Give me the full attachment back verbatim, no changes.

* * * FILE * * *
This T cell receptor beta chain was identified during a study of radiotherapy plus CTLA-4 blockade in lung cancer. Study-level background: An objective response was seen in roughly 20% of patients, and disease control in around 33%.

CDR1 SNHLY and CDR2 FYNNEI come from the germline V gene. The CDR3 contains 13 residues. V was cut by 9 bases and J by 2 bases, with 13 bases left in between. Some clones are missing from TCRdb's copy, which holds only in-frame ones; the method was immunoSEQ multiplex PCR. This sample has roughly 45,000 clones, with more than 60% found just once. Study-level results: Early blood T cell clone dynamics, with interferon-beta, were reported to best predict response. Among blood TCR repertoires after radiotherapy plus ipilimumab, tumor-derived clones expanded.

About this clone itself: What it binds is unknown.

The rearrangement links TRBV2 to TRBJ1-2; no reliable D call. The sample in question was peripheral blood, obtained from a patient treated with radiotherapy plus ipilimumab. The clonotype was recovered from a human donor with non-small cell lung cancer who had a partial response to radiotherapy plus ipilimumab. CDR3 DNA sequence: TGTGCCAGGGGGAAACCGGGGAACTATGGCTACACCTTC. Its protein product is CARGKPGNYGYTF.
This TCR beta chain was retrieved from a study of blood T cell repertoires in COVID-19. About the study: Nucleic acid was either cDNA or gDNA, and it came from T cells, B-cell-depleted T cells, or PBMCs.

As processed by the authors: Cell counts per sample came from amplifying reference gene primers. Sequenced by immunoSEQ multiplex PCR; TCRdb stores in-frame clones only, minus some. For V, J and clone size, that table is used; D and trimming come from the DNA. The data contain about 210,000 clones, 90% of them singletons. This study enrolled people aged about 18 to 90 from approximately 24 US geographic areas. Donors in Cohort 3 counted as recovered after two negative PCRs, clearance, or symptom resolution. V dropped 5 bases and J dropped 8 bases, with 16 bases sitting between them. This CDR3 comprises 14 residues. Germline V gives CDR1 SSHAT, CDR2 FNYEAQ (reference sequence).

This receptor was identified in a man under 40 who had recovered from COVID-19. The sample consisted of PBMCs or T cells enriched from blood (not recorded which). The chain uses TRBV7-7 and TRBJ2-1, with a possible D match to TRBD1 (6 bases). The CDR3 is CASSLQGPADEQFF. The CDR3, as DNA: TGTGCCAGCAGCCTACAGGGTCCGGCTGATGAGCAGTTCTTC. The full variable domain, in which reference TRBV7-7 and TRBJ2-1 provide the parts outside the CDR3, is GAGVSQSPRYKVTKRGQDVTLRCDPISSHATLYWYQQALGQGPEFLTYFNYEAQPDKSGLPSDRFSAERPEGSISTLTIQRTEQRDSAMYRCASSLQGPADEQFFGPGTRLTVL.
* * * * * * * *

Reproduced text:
This T cell receptor beta chain was identified during a study of radiotherapy plus CTLA-4 blockade in lung cancer. Study-level background: An objective response was seen in roughly 20% of patients, and disease control in around 33%.

CDR1 SNHLY and CDR2 FYNNEI come from the germline V gene. The CDR3 contains 13 residues. V was cut by 9 bases and J by 2 bases, with 13 bases left in between. Some clones are missing from TCRdb's copy, which holds only in-frame ones; the method was immunoSEQ multiplex PCR. This sample has roughly 45,000 clones, with more than 60% found just once. Study-level results: Early blood T cell clone dynamics, with interferon-beta, were reported to best predict response. Among blood TCR repertoires after radiotherapy plus ipilimumab, tumor-derived clones expanded.

About this clone itself: What it binds is unknown.

The rearrangement links TRBV2 to TRBJ1-2; no reliable D call. The sample in question was peripheral blood, obtained from a patient treated with radiotherapy plus ipilimumab. The clonotype was recovered from a human donor with non-small cell lung cancer who had a partial response to radiotherapy plus ipilimumab. CDR3 DNA sequence: TGTGCCAGGGGGAAACCGGGGAACTATGGCTACACCTTC. Its protein product is CARGKPGNYGYTF.
This TCR beta chain was retrieved from a study of blood T cell repertoires in COVID-19. About the study: Nucleic acid was either cDNA or gDNA, and it came from T cells, B-cell-depleted T cells, or PBMCs.

As processed by the authors: Cell counts per sample came from amplifying reference gene primers. Sequenced by immunoSEQ multiplex PCR; TCRdb stores in-frame clones only, minus some. For V, J and clone size, that table is used; D and trimming come from the DNA. The data contain about 210,000 clones, 90% of them singletons. This study enrolled people aged about 18 to 90 from approximately 24 US geographic areas. Donors in Cohort 3 counted as recovered after two negative PCRs, clearance, or symptom resolution. V dropped 5 bases and J dropped 8 bases, with 16 bases sitting between them. This CDR3 comprises 14 residues. Germline V gives CDR1 SSHAT, CDR2 FNYEAQ (reference sequence).

This receptor was identified in a man under 40 who had recovered from COVID-19. The sample consisted of PBMCs or T cells enriched from blood (not recorded which). The chain uses TRBV7-7 and TRBJ2-1, with a possible D match to TRBD1 (6 bases). The CDR3 is CASSLQGPADEQFF. The CDR3, as DNA: TGTGCCAGCAGCCTACAGGGTCCGGCTGATGAGCAGTTCTTC. The full variable domain, in which reference TRBV7-7 and TRBJ2-1 provide the parts outside the CDR3, is GAGVSQSPRYKVTKRGQDVTLRCDPISSHATLYWYQQALGQGPEFLTYFNYEAQPDKSGLPSDRFSAERPEGSISTLTIQRTEQRDSAMYRCASSLQGPADEQFFGPGTRLTVL.